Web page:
Even then I had come to know a few things about the kind of people who played sports: they could be kind, intelligent, and happy kids like me, enjoying themselves on Saturday mornings no matter if we won or lost, or, especially as I got older, they could be harsh, impatient, and loud kids, no less intelligent, but far more aggressive. The child whose father was going to coach soccer that next year was like that, as were some of my other teammates.  They always seemed mean to me — not necessarily mean to me but mean nonetheless. Unfortunately, I don’t have any corroborating memories of this, but as a kid I tended to trust my gut. My line of reasoning was that if I didn’t like the kid and thought he was mean, then his dad, who had just finished a raucous speech about being more competitive, was probably more of the same.

So since it is my hope to be frank about why I don’t like sports, I will start with openness about this particular memory. It is possible that I just didn’t like the kid or his dad, and because I thought of them when I thought of sports, I started to not like sports. I can also easily point to any number of situations in which I was bullied by the cool kids who, of course, played football, baseball, and basketball at a time when my biggest after-school activity was Boy Scouts. I can think of a dozen situations in high school which negatively affected my judgement about the young men behind the face masks, in the singlets, or on the diamond. But, and I encourage you to come along, it goes deeper than that, so deep, in fact, that it has more to do with what I had already learned about aggressive kids at age 10. It has to do with the evolving state of children’s competitions even today. It has to do with a culture that seems to prize selfishness, brutality, machismo, emotional immaturity, and stupidity in its heroes.

I don’t understand it. I don’t get watching a game with millions of other people, I don’t understand painting your chest or crying after your team loses, I don’t understand riots in the streets after a victory or the permissive cycle in which everyone from teachers to commissioners participate when sports stars do reprehensible things. I don’t understand why these fellow humans insist on behaving as if they were different or more important than others simply because they can run faster or shoot a ball better, and I don’t understand why we as a society agree with them. This issue has bothered me for the majority of my life and every attempt I have made to comprehend the love others have for these games has ended in anger, confusion, and disgust. My opinion is that professional sports have a negative impact on society and should be far better regulated. It seems, however, that sports are here to stay, so rather than rail blindly, I’m going to make an honest attempt at documenting the impact modern sports have on our culture. Whether that is negative or positive will be up to the reader.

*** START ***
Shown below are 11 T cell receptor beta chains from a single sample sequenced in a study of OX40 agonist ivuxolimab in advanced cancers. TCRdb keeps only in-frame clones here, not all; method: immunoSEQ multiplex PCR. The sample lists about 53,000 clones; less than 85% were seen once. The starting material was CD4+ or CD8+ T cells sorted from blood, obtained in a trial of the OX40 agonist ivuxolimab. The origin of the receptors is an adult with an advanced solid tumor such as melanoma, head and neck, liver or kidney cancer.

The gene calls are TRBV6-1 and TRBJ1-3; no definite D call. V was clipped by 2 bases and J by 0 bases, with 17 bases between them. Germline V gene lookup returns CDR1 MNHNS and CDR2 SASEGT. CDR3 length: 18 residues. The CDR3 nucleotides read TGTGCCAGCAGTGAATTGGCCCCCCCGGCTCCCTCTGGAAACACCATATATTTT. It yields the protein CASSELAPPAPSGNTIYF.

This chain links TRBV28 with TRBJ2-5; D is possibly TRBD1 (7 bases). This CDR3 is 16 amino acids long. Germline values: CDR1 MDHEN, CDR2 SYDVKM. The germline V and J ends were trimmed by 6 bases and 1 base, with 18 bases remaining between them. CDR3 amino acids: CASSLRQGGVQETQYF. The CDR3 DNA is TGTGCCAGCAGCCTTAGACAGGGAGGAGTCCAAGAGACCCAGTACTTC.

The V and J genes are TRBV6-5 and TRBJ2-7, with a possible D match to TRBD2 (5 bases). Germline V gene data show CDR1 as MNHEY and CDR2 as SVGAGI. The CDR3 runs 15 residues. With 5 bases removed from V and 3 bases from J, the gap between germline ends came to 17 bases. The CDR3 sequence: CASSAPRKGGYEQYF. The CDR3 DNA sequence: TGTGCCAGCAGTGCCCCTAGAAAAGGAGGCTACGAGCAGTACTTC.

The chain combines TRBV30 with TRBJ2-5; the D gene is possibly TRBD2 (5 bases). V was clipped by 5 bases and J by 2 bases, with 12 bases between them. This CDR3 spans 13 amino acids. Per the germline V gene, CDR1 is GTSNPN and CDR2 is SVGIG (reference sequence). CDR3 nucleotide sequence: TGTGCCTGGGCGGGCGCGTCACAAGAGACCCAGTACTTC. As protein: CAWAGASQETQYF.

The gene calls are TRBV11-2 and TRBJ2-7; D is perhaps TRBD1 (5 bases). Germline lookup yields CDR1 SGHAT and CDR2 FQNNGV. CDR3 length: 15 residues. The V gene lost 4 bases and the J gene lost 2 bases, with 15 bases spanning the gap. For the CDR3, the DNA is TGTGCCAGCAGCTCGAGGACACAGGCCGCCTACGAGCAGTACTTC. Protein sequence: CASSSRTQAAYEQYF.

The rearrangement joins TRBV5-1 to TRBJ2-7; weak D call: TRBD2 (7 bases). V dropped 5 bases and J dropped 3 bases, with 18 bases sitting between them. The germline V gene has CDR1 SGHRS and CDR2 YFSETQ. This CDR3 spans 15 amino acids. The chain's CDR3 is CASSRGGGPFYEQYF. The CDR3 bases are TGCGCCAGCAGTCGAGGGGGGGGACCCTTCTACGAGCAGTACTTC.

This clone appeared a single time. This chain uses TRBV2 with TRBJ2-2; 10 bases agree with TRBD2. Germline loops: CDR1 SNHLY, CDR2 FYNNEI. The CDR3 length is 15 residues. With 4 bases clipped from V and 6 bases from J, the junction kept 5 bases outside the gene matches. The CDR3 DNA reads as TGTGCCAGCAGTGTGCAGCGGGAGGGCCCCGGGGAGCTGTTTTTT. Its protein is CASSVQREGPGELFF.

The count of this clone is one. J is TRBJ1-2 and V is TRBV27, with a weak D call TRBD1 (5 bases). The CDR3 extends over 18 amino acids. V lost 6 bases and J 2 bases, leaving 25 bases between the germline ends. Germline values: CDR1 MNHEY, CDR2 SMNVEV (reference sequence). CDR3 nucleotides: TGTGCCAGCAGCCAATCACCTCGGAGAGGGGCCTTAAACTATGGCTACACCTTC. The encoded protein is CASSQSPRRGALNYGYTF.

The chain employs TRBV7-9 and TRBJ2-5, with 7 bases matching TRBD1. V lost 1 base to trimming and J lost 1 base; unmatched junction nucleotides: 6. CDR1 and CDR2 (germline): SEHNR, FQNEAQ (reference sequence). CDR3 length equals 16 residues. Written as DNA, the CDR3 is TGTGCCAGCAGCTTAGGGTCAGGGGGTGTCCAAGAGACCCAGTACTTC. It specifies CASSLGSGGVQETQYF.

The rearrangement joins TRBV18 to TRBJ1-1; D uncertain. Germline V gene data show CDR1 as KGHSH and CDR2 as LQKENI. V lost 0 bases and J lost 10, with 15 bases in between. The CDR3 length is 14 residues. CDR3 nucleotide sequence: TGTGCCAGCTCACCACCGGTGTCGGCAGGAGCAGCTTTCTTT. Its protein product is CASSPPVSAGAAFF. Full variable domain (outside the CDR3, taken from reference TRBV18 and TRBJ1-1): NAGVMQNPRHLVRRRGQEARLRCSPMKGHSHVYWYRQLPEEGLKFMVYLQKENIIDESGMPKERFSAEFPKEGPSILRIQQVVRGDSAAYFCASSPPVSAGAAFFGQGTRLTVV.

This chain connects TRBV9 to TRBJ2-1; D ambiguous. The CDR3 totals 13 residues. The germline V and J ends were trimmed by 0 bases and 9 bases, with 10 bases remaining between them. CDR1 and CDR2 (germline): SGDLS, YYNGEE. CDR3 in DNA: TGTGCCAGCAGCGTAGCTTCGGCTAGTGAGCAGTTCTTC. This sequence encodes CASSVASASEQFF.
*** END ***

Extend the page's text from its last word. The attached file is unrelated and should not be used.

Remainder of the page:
Objectivity will be my watchword as I explore this topic; the last thing I want to do is contribute to further stereotyping or heteronormative parroting about the sanctity of these subjects. I will maintain as closely as possible the respect many feel is due to the athletes and fans of these sports and will not engage in bashing of any kind for any reason. My biases will be challenged, and even, I hope, set aside, in an effort to start a conversation about the over-veneration of dangerous games. Insight is appreciated and so is your company on this journey.